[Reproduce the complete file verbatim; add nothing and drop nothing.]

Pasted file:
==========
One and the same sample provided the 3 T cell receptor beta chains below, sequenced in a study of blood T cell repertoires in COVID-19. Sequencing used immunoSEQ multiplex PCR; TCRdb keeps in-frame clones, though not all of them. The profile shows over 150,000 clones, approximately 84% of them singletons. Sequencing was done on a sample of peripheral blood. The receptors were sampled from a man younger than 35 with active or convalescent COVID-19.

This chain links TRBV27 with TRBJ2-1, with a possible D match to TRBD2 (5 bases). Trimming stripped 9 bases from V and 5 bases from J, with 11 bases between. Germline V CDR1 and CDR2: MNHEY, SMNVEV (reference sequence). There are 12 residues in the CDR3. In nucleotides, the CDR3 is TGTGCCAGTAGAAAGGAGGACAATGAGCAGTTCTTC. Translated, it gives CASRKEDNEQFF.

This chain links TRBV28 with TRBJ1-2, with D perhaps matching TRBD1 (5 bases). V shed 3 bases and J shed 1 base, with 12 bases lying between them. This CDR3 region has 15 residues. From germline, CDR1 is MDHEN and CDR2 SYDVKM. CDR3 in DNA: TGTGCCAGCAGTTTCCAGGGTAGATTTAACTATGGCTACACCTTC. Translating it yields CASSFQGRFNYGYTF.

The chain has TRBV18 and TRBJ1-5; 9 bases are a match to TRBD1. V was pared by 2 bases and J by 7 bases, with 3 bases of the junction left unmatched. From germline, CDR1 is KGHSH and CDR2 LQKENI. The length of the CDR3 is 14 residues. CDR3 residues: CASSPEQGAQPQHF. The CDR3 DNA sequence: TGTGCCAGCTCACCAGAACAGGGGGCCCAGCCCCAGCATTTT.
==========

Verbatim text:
One and the same sample provided the 3 T cell receptor beta chains below, sequenced in a study of blood T cell repertoires in COVID-19. Sequencing used immunoSEQ multiplex PCR; TCRdb keeps in-frame clones, though not all of them. The profile shows over 150,000 clones, approximately 84% of them singletons. Sequencing was done on a sample of peripheral blood. The receptors were sampled from a man younger than 35 with active or convalescent COVID-19.

This chain links TRBV27 with TRBJ2-1, with a possible D match to TRBD2 (5 bases). Trimming stripped 9 bases from V and 5 bases from J, with 11 bases between. Germline V CDR1 and CDR2: MNHEY, SMNVEV (reference sequence). There are 12 residues in the CDR3. In nucleotides, the CDR3 is TGTGCCAGTAGAAAGGAGGACAATGAGCAGTTCTTC. Translated, it gives CASRKEDNEQFF.

This chain links TRBV28 with TRBJ1-2, with D perhaps matching TRBD1 (5 bases). V shed 3 bases and J shed 1 base, with 12 bases lying between them. This CDR3 region has 15 residues. From germline, CDR1 is MDHEN and CDR2 SYDVKM. CDR3 in DNA: TGTGCCAGCAGTTTCCAGGGTAGATTTAACTATGGCTACACCTTC. Translating it yields CASSFQGRFNYGYTF.

The chain has TRBV18 and TRBJ1-5; 9 bases are a match to TRBD1. V was pared by 2 bases and J by 7 bases, with 3 bases of the junction left unmatched. From germline, CDR1 is KGHSH and CDR2 LQKENI. The length of the CDR3 is 14 residues. CDR3 residues: CASSPEQGAQPQHF. The CDR3 DNA sequence: TGTGCCAGCTCACCAGAACAGGGGGCCCAGCCCCAGCATTTT.